A real queue for processing and resettling asylum seekers could be created in Indonesia as part of a regional solution, argues Fr Frank Brennan SJ.
Boats carrying asylum seekers from Indonesia to Australia could legally be indicted by Australian authorities within our contiguous zone (24 nautical miles offshore from land, including Christmas Island). The passengers could be offloaded and taken to Christmas Island for a prompt assessment to ensure that none of them fit the profile of a person in direct flight from Indonesia fearing persecution by Indonesia. Pursuant to a regional arrangement or bilateral agreement between Australia and Indonesia, Indonesia could guarantee not to refoule any person back to the frontiers of a country where they would face persecution nor to remove any person to a country unwilling to provide that guarantee. Screened asylum seekers from Christmas Island could then be safely flown back to Indonesia for processing.
With adequate resourcing, a real queue could be created for processing and resettlement. Provided there had been an earlier, extensive advertising campaign, Indonesian authorities would then be justified in placing any returned boat people at the end of the queue. Assured safe return by air together with placement at the end of the queue would provide the deterrent to persons no longer in direct flight from persecution risking life and fortune boarding a boat for Australia. In cooperation with UNHCR and theInternational Organization for Migration (IOM), Australia could provide the financial wherewithal to enhance the security and processing arrangements in Indonesia. Both governments could negotiate with other countries in the region to arrange more equitable burden sharing in the offering of resettlement places for those proved to be refugees. Australian politicians would need to give the leadership to the community explaining why it would be necessary and decent for Australia then to receive more proven refugees from the region, including those who fled to our region fearing persecution in faraway places like Afghanistan.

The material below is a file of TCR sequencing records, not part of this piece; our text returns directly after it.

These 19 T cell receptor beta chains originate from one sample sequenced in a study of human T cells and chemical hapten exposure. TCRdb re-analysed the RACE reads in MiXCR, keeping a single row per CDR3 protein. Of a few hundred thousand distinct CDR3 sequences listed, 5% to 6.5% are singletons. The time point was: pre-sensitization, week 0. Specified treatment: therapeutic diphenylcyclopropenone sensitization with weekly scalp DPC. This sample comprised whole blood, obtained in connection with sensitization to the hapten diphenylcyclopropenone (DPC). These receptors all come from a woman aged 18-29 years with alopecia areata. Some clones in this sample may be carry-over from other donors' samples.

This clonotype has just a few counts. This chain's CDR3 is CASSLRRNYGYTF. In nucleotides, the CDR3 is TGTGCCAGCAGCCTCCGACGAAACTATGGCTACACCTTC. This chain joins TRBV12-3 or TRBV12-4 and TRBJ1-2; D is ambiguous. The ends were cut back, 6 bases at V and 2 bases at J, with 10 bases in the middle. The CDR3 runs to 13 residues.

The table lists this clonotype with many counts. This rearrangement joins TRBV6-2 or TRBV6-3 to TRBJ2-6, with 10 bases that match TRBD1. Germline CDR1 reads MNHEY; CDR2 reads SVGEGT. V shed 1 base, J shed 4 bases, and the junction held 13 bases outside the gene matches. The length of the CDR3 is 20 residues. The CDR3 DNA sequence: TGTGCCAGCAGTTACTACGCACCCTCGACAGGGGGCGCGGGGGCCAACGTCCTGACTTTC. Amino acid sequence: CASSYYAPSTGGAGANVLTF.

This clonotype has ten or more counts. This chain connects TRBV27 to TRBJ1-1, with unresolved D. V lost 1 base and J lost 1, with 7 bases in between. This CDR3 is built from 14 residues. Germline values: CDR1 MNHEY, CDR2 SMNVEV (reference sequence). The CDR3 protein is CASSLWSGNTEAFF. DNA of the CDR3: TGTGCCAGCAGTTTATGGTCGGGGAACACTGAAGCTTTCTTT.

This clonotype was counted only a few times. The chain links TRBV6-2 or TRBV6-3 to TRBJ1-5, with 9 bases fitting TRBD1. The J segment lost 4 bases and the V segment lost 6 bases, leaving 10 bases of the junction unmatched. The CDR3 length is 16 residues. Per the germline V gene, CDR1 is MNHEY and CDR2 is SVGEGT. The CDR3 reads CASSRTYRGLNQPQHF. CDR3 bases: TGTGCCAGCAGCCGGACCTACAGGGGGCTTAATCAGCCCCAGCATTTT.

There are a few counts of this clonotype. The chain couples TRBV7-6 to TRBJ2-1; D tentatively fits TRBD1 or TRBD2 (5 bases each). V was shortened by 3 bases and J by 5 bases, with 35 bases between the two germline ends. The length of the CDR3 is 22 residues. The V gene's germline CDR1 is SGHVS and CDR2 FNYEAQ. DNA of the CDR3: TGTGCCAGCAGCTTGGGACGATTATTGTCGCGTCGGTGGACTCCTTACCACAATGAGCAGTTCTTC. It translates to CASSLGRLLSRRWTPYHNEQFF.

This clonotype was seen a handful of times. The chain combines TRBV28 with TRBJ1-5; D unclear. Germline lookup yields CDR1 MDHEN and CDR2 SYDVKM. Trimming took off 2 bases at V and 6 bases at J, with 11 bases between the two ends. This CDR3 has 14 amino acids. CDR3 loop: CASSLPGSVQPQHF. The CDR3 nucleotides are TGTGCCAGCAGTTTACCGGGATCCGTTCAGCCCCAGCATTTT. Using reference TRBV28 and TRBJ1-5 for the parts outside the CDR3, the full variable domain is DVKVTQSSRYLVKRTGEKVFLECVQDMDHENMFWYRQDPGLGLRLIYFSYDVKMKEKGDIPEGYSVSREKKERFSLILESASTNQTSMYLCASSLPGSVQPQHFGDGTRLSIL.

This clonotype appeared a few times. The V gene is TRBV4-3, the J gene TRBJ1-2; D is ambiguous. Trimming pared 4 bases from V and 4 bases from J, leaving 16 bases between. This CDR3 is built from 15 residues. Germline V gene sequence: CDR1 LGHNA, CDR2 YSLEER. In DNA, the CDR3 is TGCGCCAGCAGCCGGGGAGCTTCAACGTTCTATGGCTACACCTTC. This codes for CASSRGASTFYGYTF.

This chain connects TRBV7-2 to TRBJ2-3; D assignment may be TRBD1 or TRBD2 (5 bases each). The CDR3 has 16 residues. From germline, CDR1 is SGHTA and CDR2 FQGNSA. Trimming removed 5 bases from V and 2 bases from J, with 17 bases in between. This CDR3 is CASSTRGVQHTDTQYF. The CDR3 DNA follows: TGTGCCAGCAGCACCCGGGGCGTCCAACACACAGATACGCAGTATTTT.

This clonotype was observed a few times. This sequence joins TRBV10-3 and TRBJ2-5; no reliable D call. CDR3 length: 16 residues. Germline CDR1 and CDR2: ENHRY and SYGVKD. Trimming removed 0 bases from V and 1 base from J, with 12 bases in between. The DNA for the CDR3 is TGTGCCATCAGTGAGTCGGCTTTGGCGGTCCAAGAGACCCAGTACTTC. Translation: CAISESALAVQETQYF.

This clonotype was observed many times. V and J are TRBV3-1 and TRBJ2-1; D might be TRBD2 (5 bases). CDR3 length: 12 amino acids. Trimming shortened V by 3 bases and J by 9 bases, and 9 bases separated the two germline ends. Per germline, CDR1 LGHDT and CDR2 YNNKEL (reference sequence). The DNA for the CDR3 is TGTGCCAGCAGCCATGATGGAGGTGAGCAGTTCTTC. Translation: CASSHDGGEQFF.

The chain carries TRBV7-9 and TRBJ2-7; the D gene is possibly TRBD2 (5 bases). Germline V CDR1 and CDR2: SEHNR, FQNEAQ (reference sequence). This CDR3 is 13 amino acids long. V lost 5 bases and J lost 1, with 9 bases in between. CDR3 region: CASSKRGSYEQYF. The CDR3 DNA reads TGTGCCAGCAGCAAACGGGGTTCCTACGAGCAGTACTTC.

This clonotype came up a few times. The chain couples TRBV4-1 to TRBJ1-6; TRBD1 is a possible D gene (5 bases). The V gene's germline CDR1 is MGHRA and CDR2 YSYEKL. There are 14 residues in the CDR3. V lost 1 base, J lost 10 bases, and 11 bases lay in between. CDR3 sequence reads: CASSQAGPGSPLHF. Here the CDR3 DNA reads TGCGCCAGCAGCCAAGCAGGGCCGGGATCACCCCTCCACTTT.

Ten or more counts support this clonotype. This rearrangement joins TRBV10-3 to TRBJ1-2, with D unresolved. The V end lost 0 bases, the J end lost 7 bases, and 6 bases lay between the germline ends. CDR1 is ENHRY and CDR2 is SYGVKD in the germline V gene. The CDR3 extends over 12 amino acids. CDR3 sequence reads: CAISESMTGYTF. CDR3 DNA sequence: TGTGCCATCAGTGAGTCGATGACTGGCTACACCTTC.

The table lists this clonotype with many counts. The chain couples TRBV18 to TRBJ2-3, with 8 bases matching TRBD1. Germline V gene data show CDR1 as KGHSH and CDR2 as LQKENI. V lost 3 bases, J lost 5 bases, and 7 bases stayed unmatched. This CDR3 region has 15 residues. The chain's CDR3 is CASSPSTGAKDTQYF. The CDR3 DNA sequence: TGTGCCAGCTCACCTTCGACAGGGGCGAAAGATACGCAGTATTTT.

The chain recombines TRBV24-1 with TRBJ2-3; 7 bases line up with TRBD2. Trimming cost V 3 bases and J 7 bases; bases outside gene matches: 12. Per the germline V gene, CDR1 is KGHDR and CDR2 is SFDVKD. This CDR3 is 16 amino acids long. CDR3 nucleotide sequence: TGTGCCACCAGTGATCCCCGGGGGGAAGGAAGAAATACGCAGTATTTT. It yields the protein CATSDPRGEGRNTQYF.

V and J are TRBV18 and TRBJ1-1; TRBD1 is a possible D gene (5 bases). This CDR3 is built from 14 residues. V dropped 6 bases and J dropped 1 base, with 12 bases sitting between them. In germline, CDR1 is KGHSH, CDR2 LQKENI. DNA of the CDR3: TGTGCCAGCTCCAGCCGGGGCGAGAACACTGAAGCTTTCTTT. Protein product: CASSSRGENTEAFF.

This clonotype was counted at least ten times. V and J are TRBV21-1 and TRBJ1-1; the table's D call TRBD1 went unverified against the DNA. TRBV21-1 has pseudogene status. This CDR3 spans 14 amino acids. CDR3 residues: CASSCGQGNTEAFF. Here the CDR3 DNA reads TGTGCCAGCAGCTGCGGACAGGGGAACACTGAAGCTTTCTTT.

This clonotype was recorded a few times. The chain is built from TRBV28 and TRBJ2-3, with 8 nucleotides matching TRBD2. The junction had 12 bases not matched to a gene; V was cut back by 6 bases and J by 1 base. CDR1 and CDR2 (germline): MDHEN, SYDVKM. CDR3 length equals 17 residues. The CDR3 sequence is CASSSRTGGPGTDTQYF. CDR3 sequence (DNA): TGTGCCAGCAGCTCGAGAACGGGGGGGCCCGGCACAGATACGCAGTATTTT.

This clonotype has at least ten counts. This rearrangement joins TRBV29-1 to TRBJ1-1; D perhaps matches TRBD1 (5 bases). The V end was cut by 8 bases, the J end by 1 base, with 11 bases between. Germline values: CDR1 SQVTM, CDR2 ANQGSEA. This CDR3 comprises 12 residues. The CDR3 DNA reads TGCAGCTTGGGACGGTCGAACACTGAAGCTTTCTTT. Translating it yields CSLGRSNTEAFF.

Indonesia would need to enhance its own border protection regime making it more difficult for asylum seekers in Malaysia who are not in direct flight from persecution in Malaysia to enter Indonesia. The safeguards negotiated in Indonesia and any other country in the region to which unprocessed asylum seekers were to be sent would need to comply with the minimum safeguards set by the Houston Expert Panel when they reviewed the Gillard Government's proposed Malaysia Arrangement. These safeguards have not been met with the Gillard government's resurrected 'Pacific Solution'. Paris Aristotle told the ABC'sLateline program when discussing Manus Island in March 2013:
'But the panel was very clear. When we established the safeguards, we didn't say, "Here's a set of safeguards to mitigate against the risks. If you can do them great; if you can't, go and do it anyway.' We were explicit. We said, 'These safeguards need to be implemented as a part of any offshore processing arrangements."'
Designing a regional agreement in which Indonesia would need to play a pivotal role, all parties would need to have regard to the Houston Panel's observations about the inadequate Malaysia Arrangement:
'There are concerns that relate to the non-legally binding nature of the Arrangement, the scope of oversight and monitoring mechanisms, the adequacy of pre-transfer assessments, channels for appeal and access to independent legal advice, practical options for resettlement as well as issues of compliance with international law obligations and human rights standards (particularly in relation to non-refoulement, conditions in Malaysia, standards of treatment and unaccompanied minors).'
Amnesty International Video (YouTube)